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Deadly Weapons In Texas: Definitions And Consequences

  • By: Ryan Hardy of Hardy Law Group, PLLC
  • Published: January 23, 2019
  • Category: Deadly Weapons
Deadly Weapons in Texas: Definitions and Consequences
What is a Deadly Weapon Under Texas Law?  And What Does a Deadly Weapon Finding Have on a Case?

There are two ways something can be defined as a deadly weapon in Texas

Under Texas criminal law, there are two ways in which to categorize deadly weapons. The first way is “By design” or “per se.”  Such objects include firearms or “anything manifestly designed, made, or adapted for the purpose of inflicting death or serious bodily injury.” Texas Penal Code Section 1.07(a)(17)(A). The second way is by “manner of use.”  This is a very broad category, and can encompass nearly anything. The question is whether the object “in the manner of its use or intended use is capable of causing death or serious bodily injury.” Texas Penal Code Section 1.07(a)(17)(B). This means that nearly anything can qualify as a deadly weapon. The question is how was it used or what did the actor want to accomplish in how he or she used the object. For instance, a Texas court has upheld a finding that a dustpan is a deadly weapon under the “manner of use” theory.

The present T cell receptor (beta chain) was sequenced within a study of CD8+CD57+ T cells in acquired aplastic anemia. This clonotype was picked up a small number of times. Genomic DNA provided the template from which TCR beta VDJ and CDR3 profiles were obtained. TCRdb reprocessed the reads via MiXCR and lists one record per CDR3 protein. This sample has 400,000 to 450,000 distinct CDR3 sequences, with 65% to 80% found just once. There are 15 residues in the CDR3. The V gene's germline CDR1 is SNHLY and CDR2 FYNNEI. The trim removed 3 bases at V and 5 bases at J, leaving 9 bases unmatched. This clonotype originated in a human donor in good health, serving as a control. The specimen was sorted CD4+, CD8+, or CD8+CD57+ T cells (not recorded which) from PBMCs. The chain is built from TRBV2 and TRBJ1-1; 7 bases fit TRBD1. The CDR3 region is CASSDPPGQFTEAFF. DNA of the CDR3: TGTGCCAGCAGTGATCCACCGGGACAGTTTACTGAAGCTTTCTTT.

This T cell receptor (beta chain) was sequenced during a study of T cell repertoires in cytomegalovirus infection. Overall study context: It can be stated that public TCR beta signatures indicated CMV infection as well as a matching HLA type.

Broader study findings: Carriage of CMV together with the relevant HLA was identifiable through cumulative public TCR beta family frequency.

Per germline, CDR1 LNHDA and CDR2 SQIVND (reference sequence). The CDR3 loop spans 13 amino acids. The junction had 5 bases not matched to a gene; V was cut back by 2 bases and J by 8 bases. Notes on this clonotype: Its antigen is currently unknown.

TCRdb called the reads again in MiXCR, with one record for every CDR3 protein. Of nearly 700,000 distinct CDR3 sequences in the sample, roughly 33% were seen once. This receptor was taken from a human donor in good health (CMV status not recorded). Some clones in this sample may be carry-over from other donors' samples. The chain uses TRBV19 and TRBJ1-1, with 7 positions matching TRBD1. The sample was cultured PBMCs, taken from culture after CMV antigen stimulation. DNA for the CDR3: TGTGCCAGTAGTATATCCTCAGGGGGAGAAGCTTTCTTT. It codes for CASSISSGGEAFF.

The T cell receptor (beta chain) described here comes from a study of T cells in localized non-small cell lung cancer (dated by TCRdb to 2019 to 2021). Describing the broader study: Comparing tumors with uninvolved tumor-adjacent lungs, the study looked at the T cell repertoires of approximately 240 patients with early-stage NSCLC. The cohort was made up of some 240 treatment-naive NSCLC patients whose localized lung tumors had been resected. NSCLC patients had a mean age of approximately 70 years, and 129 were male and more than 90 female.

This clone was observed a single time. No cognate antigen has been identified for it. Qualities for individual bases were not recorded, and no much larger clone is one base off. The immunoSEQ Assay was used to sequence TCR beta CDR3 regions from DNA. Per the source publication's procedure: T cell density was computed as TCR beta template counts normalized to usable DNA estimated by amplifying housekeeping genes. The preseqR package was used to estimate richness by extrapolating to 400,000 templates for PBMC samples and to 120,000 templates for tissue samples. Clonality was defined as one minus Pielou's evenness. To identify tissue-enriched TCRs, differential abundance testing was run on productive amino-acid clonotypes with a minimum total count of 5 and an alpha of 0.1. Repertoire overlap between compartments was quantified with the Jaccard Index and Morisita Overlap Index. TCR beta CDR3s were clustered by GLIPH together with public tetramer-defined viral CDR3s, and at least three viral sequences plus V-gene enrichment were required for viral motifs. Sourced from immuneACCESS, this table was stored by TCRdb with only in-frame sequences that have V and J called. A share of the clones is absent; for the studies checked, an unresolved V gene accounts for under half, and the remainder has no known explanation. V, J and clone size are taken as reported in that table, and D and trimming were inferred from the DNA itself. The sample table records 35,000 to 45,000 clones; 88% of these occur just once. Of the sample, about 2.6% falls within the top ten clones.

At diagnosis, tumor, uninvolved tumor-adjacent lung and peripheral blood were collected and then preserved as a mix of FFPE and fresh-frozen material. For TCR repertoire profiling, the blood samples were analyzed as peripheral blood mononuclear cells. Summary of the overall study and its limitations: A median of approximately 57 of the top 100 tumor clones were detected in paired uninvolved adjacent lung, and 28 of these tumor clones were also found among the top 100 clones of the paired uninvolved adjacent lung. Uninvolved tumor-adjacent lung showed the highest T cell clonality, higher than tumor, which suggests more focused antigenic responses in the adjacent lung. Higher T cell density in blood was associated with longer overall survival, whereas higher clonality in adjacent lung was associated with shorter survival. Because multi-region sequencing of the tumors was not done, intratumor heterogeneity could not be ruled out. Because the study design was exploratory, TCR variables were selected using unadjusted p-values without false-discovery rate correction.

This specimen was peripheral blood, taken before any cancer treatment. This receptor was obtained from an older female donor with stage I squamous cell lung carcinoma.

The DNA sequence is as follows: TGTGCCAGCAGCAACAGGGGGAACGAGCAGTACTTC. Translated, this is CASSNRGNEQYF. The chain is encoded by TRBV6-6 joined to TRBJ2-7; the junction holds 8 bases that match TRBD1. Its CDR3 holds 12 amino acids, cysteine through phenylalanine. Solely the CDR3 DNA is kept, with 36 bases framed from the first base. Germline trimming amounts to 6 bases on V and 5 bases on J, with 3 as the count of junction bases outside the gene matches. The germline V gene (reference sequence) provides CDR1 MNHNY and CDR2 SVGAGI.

Impact of a Deadly Weapon FindingImpact of a Deadly Weapon Finding

On way a deadly weapon impacts a case concerns parole eligibility. If a judge or jury finds that an offense involved a deadly weapon, then the defendant is not eligible for parole until he or she serves half of his or her sentence or 30 years, whichever is less, not including good conduct time. And he or she must serve a minimum of 2 years. This means that someone must serve their entire sentence is they are convicted of a deadly weapon offense and sentenced to 2 years in prison.

A deadly weapon finding can also impact an applicable range of punishment. If someone is charged with a state jail felony and the state alleges and proves he or she used or exhibited, then the range of punishment is enhanced to a third degree felony range of punishment (2-10 years imprisonment and optional fine not to exceed $10,000).  Additionally, with a second degree felony or higher, if the defendant receives community supervision and the court finds that a firearm was used or exhibited, then the court may order the defendant to serve 60-120 days in prison as a condition of community supervision.

A deadly weapon finding can have a serious impact on someone facing criminal charges. If you need help fighting a deadly weapon finding, contact the criminal lawyers at The Hardy Law Group, PLLC, to schedule a complimentary consultation.

Ryan Hardy of Hardy Law Group, PLLC

About the Author Attorney Ryan Hardy graduated from the University of Texas at Austin with a BS in
Government/Political Science and a minor in Business Administration...Read More